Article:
• 22 Medium jumbo frets
  • Fretboard: Rosewood or Ebony (Deluxe Model)
  • Bone nut
  • Mother of Pearl block inlays
  • Pickups: Seymour Duncan '59 Humbuckers (Excel) or Seymour Duncan Seth Lover Humbuckers (Deluxe) - split-able through push/pull tone knob)
  • Max body width: 14"
  • Fretboard radius: 16"
  • Scale length: 24.7"
  • Set up very well out of the box
  • Includes a hardshell case


  • The light weight of the body results in this guitar being real neck heavy. The neck dive is real with this one.

D'Angelico also makes a lower-budget version of the Mini DC called the Premier Mini DC. Made in Indonesia, they are offered in some different colors, feature a slightly rounder 14" fretboard radius, have Seymour Duncan-designed HB-102 pickups, but don't offer the same ability to split the pickups like the higher end models.

While the Premier line does seem to have some reports of occasional setup issues out of the box, they are very good guitars for the money.

Ibanez Artstar

While often best known for their guitars geared towards shredders, Ibanez makes some killer semi-hollow guitars that jazz and funk greats such as John Scofield and Eric Krasno have been playing for decades.

The Ibanez AS153 is my current top pick from Ibanez, as it features an exceptional build quality at a great price. At a cost of around $999, the AS153 offers a ton of value, and is arguably a higher-quality guitar than many semi hollow body guitars over twice the price.

I'm a big fan of Ibanez's tri-sound switch, which lets you go between full humbucker (wired in series), single coil, and the humbucker in parallel.

Having a dedicated control for coil splitting (opposed to the push/pull tone knob) is a real nice feature. It's a bit faster to switch the pickup configuration on the fly, and an issue with push/pull tone knobs is they often end result in you unintentionally adjusting the tone at the same time you push/pull it.

While The AS153 only has a tri-sound switch for the neck pickup, Ibanez has a couple guitars (the AS2000 & AR520HFM) coming out soon that have tri-sound switches for both pickups (sweet!).

In addition to the AS153, check out the Eric Krasno Signature model (pictured in wine red above), which offers a slightly different take on this model (mainly, including vibrato).

Key Features:

  • Set-in neck
  • Flamed Maple top/back/sides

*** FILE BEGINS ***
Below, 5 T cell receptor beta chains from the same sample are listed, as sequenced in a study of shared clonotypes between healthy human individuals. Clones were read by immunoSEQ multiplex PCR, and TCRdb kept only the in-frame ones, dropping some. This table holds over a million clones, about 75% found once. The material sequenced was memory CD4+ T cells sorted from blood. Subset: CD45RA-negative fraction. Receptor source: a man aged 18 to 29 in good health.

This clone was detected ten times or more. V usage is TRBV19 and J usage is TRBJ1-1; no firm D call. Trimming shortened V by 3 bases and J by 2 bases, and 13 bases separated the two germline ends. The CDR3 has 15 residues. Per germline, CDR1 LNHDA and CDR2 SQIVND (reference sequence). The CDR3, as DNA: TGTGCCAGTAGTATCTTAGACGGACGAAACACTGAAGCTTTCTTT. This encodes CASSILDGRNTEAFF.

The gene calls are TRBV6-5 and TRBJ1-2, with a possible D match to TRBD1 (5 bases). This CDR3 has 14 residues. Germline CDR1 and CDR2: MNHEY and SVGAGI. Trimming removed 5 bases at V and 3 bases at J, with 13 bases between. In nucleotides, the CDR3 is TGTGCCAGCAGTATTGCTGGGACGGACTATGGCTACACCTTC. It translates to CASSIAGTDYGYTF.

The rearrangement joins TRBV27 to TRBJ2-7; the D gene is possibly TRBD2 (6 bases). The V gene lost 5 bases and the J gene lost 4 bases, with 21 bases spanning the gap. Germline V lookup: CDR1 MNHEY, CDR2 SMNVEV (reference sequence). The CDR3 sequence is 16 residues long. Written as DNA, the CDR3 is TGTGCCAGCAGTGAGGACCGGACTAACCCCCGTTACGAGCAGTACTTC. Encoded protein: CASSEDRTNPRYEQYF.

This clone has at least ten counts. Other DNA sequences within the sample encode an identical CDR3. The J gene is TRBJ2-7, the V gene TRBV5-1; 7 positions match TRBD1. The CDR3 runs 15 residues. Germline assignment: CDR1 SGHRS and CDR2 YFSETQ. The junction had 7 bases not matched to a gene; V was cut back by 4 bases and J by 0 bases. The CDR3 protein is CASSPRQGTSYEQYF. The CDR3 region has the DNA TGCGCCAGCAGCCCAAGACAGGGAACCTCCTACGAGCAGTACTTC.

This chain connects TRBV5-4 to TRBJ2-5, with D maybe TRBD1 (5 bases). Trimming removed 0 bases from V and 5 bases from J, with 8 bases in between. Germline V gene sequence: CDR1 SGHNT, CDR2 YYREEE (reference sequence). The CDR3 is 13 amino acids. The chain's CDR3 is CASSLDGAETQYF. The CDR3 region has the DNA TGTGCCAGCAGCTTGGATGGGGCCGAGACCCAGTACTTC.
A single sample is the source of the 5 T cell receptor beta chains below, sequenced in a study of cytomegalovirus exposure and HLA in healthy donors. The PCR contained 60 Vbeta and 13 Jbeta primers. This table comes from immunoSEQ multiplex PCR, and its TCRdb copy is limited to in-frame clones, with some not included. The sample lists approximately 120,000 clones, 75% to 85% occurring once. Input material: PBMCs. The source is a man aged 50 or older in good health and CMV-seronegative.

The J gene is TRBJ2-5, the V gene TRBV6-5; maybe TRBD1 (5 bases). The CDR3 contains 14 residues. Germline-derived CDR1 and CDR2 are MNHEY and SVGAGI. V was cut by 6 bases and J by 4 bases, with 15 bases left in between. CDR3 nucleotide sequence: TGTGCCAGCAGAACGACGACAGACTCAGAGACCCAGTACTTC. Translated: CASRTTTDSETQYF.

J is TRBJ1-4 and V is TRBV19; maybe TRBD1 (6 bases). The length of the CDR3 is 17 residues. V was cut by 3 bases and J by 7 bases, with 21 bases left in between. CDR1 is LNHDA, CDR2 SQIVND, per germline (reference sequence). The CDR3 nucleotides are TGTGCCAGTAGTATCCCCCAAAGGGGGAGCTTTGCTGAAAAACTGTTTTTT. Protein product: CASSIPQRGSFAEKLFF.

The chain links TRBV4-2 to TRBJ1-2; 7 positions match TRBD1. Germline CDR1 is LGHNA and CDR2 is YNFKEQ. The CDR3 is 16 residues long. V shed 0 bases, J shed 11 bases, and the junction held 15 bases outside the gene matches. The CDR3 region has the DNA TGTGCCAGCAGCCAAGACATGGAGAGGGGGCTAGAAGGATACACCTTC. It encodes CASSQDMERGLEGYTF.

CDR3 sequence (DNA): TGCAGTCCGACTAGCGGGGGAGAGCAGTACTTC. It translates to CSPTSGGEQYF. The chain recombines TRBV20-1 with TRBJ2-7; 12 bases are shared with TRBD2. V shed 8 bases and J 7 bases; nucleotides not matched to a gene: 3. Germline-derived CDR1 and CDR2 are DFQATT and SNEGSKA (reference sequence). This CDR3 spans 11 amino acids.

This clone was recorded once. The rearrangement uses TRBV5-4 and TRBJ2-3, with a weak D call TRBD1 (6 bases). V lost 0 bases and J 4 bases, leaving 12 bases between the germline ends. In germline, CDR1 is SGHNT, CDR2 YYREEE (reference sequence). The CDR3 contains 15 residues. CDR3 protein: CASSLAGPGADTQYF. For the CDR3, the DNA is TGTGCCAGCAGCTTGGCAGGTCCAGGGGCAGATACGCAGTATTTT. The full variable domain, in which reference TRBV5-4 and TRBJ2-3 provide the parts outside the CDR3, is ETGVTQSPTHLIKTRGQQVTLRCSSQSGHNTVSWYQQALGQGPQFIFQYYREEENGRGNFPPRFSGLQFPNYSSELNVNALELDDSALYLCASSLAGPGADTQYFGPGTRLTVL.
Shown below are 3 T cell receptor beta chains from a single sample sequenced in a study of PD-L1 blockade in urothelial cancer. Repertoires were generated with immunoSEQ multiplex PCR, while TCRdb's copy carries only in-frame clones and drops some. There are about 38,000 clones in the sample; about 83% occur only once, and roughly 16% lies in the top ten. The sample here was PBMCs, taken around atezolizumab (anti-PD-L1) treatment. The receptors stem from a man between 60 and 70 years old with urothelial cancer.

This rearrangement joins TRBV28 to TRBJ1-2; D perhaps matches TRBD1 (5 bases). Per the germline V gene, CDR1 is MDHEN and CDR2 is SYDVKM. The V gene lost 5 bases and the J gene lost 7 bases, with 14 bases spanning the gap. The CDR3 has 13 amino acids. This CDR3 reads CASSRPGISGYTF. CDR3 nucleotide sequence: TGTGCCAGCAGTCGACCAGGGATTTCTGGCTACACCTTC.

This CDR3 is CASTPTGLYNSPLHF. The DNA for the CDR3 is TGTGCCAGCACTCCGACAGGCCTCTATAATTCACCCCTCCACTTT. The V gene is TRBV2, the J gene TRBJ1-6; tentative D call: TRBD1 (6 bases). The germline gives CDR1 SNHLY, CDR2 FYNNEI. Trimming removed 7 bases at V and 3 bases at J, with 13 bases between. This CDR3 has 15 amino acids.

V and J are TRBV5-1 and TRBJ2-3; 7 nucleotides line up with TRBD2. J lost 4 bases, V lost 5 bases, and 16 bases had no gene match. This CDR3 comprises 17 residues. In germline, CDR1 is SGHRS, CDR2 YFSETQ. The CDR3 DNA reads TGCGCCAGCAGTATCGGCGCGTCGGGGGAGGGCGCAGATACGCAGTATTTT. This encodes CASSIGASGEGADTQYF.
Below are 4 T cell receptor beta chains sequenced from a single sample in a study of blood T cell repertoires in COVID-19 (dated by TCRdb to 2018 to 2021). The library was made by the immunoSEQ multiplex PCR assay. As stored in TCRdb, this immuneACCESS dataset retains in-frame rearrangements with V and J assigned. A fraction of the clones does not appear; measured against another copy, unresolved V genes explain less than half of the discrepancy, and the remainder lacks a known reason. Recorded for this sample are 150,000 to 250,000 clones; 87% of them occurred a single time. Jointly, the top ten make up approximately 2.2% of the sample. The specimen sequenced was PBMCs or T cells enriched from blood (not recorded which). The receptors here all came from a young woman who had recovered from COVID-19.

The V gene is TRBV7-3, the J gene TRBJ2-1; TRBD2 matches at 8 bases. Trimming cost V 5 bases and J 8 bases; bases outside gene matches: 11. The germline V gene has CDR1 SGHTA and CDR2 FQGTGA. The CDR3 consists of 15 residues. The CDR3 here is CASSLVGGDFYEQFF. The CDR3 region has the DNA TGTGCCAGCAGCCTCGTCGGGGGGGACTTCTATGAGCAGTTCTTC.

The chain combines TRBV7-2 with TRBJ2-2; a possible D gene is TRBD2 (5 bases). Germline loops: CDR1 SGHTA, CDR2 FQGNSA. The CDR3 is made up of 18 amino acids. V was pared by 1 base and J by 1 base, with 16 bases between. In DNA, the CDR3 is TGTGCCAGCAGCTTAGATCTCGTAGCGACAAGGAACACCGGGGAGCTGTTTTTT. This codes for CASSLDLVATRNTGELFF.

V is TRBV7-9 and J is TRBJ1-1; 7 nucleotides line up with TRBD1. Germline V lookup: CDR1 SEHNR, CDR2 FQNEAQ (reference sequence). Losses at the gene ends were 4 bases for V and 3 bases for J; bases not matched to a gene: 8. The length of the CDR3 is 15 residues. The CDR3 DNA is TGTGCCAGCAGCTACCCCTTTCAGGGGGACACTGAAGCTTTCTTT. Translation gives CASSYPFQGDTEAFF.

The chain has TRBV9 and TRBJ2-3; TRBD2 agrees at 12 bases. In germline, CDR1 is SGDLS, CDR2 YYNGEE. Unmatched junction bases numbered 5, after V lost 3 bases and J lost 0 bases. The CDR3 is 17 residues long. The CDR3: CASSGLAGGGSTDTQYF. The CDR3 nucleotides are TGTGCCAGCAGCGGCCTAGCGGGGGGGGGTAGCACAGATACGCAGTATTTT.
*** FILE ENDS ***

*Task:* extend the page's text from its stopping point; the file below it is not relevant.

• 22 Medium jumbo frets
  • Bound Ebony fretboard
  • Bone nut
  • Pearl/ Abalone block inlays
  • Super 58 Custom humbucker neck pickup
  • Super 58 Custom humbucker bridge pickup
  • Tri-sound switch for the neck pickup, which offers coil tapping & the humbucker in parallel.
  • Max body width: 15.75"
  • Scale length: 24.7"
  • Fretboard radius: 12"

A couple (slightly) negative things to point out:

  • There aren't very many finish/color options available. We'd love to see Ibanez refresh this line more frequently, and release some new colorways.
  • Depending on your tastes, they can often use a custom setup, as they sometimes ship from the factory with the string action being somewhat high.
  • Upper fretboard access isn't quite as good as some of the other options listed here.

Ibanez also makes a more budget-friendly version of this same style of guitar, known as their Artcore line. While their Artcore guitars use slightly lower-end materials, and don't include features such as the pickup coil tapping seen in the AS153, they feature the same Super 58 pickups as the higher-end models, for that unmistakable Ibanez tone.

Gretsch Players Edition Jet

While it might not look like a semi hollow guitar at first glance, the awesome Gretsch Players Edition Jet features a chambered (semi hollow) body, making it lightweight and giving it a bit more of an acoustic tone that you usually get with this style guitar.

While often associated with country and rockabilly, Gretsch (owned by Fender), makes plenty of guitars that break that mold, and the Jet is one of my favorites.

Offered with either a Bigbsy tremolo or hardtail, the Gretsch Players Edition Jet features a mahogany body with an arched maple top - giving it a rich and dynamic tone.

The Tim Shaw-designed Broad'Tron BT65 pickups give you powerful mids, extended lows, and a clear high-end, without losing the unique sound Gretsch is famous for.

While this guitar sells for over $2K new, it can be readily found used in the $1,500-$2,000 range.

Key Features:

  • Broad'Tron BT65 Humbucker pickups
  • Individual control knobs for Neck Volume, Bridge Volume, Tone, and Master Volume
  • Master volume control with treble bleed
  • Low profile set neck
  • Locking Tuners
  • Graph Tech® TUSQ XL nut
  • Scale: 24.6"
  • Fretboard radius: 12"
  • 22 medium-jumbo frets
  • Ebony Fretboard
  • Made in Japan

Gretsch Players Edition Broadkaster Jr.

While Gretsch might be best known for their big-bodied semi-hollow and hollowbody guitars, the Broadkaster Jr delivers the famous Gretsch sound and design in a smaller 14" body.